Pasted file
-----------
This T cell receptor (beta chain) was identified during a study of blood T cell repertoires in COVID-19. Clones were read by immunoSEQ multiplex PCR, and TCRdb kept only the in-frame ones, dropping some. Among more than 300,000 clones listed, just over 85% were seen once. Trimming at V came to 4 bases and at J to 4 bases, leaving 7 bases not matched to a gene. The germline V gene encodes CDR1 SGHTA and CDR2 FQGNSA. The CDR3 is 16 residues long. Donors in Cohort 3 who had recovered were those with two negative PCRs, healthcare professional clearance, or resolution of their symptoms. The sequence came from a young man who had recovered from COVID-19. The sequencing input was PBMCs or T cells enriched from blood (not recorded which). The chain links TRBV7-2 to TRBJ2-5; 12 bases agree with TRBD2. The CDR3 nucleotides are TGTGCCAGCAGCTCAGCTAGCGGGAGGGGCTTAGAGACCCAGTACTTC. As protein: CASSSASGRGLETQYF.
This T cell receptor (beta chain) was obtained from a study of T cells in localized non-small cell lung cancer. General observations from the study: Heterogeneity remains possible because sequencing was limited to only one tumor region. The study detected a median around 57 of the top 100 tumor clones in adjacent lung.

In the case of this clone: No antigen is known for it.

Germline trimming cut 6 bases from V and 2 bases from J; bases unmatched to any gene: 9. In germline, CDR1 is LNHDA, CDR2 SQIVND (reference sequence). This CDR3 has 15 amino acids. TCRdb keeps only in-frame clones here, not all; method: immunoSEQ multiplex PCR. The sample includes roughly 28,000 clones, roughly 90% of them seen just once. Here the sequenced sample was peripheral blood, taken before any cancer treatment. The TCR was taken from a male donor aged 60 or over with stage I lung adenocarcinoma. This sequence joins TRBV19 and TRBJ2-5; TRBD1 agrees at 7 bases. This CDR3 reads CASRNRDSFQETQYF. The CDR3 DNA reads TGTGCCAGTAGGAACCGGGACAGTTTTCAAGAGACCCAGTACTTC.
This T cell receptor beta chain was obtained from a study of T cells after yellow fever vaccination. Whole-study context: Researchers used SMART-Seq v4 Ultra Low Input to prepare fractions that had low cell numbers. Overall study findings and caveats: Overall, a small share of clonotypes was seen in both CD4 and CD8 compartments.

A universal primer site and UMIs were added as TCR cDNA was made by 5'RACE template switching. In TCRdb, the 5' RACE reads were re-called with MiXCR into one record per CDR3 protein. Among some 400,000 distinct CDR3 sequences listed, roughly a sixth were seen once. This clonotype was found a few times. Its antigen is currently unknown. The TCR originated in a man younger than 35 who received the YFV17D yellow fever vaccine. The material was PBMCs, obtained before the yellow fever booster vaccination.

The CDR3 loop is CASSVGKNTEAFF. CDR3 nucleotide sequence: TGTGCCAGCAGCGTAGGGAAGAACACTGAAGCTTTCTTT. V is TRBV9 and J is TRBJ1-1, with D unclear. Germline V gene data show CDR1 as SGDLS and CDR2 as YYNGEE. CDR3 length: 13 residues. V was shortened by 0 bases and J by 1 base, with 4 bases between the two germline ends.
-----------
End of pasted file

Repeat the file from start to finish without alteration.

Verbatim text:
This T cell receptor (beta chain) was identified during a study of blood T cell repertoires in COVID-19. Clones were read by immunoSEQ multiplex PCR, and TCRdb kept only the in-frame ones, dropping some. Among more than 300,000 clones listed, just over 85% were seen once. Trimming at V came to 4 bases and at J to 4 bases, leaving 7 bases not matched to a gene. The germline V gene encodes CDR1 SGHTA and CDR2 FQGNSA. The CDR3 is 16 residues long. Donors in Cohort 3 who had recovered were those with two negative PCRs, healthcare professional clearance, or resolution of their symptoms. The sequence came from a young man who had recovered from COVID-19. The sequencing input was PBMCs or T cells enriched from blood (not recorded which). The chain links TRBV7-2 to TRBJ2-5; 12 bases agree with TRBD2. The CDR3 nucleotides are TGTGCCAGCAGCTCAGCTAGCGGGAGGGGCTTAGAGACCCAGTACTTC. As protein: CASSSASGRGLETQYF.
This T cell receptor (beta chain) was obtained from a study of T cells in localized non-small cell lung cancer. General observations from the study: Heterogeneity remains possible because sequencing was limited to only one tumor region. The study detected a median around 57 of the top 100 tumor clones in adjacent lung.

In the case of this clone: No antigen is known for it.

Germline trimming cut 6 bases from V and 2 bases from J; bases unmatched to any gene: 9. In germline, CDR1 is LNHDA, CDR2 SQIVND (reference sequence). This CDR3 has 15 amino acids. TCRdb keeps only in-frame clones here, not all; method: immunoSEQ multiplex PCR. The sample includes roughly 28,000 clones, roughly 90% of them seen just once. Here the sequenced sample was peripheral blood, taken before any cancer treatment. The TCR was taken from a male donor aged 60 or over with stage I lung adenocarcinoma. This sequence joins TRBV19 and TRBJ2-5; TRBD1 agrees at 7 bases. This CDR3 reads CASRNRDSFQETQYF. The CDR3 DNA reads TGTGCCAGTAGGAACCGGGACAGTTTTCAAGAGACCCAGTACTTC.
This T cell receptor beta chain was obtained from a study of T cells after yellow fever vaccination. Whole-study context: Researchers used SMART-Seq v4 Ultra Low Input to prepare fractions that had low cell numbers. Overall study findings and caveats: Overall, a small share of clonotypes was seen in both CD4 and CD8 compartments.

A universal primer site and UMIs were added as TCR cDNA was made by 5'RACE template switching. In TCRdb, the 5' RACE reads were re-called with MiXCR into one record per CDR3 protein. Among some 400,000 distinct CDR3 sequences listed, roughly a sixth were seen once. This clonotype was found a few times. Its antigen is currently unknown. The TCR originated in a man younger than 35 who received the YFV17D yellow fever vaccine. The material was PBMCs, obtained before the yellow fever booster vaccination.

The CDR3 loop is CASSVGKNTEAFF. CDR3 nucleotide sequence: TGTGCCAGCAGCGTAGGGAAGAACACTGAAGCTTTCTTT. V is TRBV9 and J is TRBJ1-1, with D unclear. Germline V gene data show CDR1 as SGDLS and CDR2 as YYNGEE. CDR3 length: 13 residues. V was shortened by 0 bases and J by 1 base, with 4 bases between the two germline ends.